Today we are bombarded in the news by research findings that tell us how to help our children reach their potential. We can apparently grow our children’s IQ a number of notches by playing Mozart to them in and out of the womb, breastfeeding them and reading to them as babies. We can begin them on Gymberoo and Little Maestros at a very young age and start them using a mouse on the computer before four. Now this is not undesirable, indeed it is to be admired. But does this make them happy?
The simple answer is we don’t know. But beware of geniuses. They are often spoon fed on their own importance and become prima donnas before you can get them into a school uniform. What on earth would Jane have to say about such modern little tykes? Continue reading
A seafarer’s cottage near the windswept dunes in Pt Fairy, Victoria, Australia
Invariably when someone waxes lyrical about how unimportant they think money is, how he’d/she’d be happy to live anywhere and that money doesn’t matter, you can be pretty sure they may profess too much or have never faced a shortage of it. Anyone who has struggled with insufficient money to pay their bills or rent knows that money does matter. Accumulating wealth may not, but paying for necessities does. In the Austen world of the Austen Six it certainly seems to hold true.
In the Austen Six there are a variety of characters who are mercenary to the extreme but profess the opposite. My favourite, New-Best-Friend-Isabella Thorpe, from Northanger Abbey Continue reading
If one could wave an Austenian wand and have a skill for life granted, it would be resilience. As Jane Austen described it in Persuasion, “It was the choicest gift from heaven”. Perhaps more than anything else, resilience is the ability that predicts a happy life. To be able to get back up after a fall, to be able to overcome a failure, to be able to move on after a disappointment – resilience is the value to covet.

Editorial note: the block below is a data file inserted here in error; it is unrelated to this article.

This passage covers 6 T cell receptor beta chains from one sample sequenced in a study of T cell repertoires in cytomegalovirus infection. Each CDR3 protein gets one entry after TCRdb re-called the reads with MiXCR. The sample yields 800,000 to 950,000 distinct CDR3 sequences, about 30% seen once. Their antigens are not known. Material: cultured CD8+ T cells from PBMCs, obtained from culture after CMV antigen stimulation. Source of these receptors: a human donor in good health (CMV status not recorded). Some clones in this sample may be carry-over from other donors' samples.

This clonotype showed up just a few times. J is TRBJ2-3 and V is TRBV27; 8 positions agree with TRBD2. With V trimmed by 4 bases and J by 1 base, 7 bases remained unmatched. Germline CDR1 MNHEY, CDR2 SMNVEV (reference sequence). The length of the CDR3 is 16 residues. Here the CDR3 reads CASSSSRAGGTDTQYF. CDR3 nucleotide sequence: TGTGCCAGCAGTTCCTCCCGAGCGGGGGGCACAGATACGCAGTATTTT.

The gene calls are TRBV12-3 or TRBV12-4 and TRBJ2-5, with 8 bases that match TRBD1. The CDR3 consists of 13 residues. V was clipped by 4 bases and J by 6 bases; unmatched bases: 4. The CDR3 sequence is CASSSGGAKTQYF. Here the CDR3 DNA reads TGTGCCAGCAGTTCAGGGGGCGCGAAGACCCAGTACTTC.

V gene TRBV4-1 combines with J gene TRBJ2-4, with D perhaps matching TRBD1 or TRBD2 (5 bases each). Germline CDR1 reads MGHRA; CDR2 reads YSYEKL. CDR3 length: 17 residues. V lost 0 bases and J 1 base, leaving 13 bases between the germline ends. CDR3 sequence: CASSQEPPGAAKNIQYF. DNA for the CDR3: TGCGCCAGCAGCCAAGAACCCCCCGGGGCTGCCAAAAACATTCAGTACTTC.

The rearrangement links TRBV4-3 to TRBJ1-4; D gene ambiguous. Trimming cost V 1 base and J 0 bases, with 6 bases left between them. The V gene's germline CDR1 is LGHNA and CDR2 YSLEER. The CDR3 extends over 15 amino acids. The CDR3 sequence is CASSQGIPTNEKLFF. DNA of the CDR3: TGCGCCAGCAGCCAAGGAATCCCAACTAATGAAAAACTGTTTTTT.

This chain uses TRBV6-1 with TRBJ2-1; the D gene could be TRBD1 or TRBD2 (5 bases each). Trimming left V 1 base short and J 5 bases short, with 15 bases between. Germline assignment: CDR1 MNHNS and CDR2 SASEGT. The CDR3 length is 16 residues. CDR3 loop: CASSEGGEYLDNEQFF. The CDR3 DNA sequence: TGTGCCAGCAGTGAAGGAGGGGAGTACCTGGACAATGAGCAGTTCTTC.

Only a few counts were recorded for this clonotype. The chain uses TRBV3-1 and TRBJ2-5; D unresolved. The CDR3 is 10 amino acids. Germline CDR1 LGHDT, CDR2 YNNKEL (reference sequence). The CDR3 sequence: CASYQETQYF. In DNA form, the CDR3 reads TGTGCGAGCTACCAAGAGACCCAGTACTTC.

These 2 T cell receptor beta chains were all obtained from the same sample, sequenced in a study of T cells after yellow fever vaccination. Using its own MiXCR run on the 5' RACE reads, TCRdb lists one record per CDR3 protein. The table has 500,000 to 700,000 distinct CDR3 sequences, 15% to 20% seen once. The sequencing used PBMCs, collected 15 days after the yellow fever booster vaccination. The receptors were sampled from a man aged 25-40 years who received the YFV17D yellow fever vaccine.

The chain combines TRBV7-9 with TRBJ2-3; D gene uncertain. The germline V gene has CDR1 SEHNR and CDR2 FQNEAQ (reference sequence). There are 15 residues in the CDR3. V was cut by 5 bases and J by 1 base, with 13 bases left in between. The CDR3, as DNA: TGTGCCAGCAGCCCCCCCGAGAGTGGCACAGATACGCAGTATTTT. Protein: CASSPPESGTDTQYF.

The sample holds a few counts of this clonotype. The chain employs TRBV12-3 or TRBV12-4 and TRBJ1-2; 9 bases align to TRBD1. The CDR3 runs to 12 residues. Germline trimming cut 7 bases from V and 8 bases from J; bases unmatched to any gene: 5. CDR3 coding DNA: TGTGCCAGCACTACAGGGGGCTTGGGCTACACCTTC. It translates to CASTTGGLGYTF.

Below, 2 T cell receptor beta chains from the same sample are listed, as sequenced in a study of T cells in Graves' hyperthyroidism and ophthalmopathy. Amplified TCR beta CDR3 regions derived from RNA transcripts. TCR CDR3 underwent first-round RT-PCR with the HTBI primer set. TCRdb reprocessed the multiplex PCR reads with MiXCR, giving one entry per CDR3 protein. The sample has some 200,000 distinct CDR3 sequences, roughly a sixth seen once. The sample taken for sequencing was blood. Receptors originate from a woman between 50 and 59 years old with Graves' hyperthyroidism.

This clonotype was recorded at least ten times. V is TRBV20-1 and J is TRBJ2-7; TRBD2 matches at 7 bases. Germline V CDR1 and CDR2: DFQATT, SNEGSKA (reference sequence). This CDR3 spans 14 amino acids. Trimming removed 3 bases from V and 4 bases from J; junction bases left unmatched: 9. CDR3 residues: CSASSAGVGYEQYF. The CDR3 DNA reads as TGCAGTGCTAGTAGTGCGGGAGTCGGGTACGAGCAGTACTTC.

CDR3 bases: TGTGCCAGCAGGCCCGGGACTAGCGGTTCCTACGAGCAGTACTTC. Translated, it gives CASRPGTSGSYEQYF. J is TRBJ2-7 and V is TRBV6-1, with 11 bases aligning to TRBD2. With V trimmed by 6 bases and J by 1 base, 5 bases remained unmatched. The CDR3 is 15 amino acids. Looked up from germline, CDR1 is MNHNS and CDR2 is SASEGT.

Most of Austen’s heroines and heroes are just ordinary everyday people: they don’t think themselves Continue reading
This is a long shot but being good to your family and being seen to be good to your family is attractive; those that care for others and treat their own with respect win the prize in the love stakes in the Austen world. (Maybe this sentiment lies behind the fact that men with babies appear attractive.) Beware of anyone who denigrates their own family. It is a warning bell loud and clear. This is not to say that one should be loyal to your family under any circumstances. One wouldn’t want to be like the Mafia! But it is a basic test when looking for friends or partners that Continue reading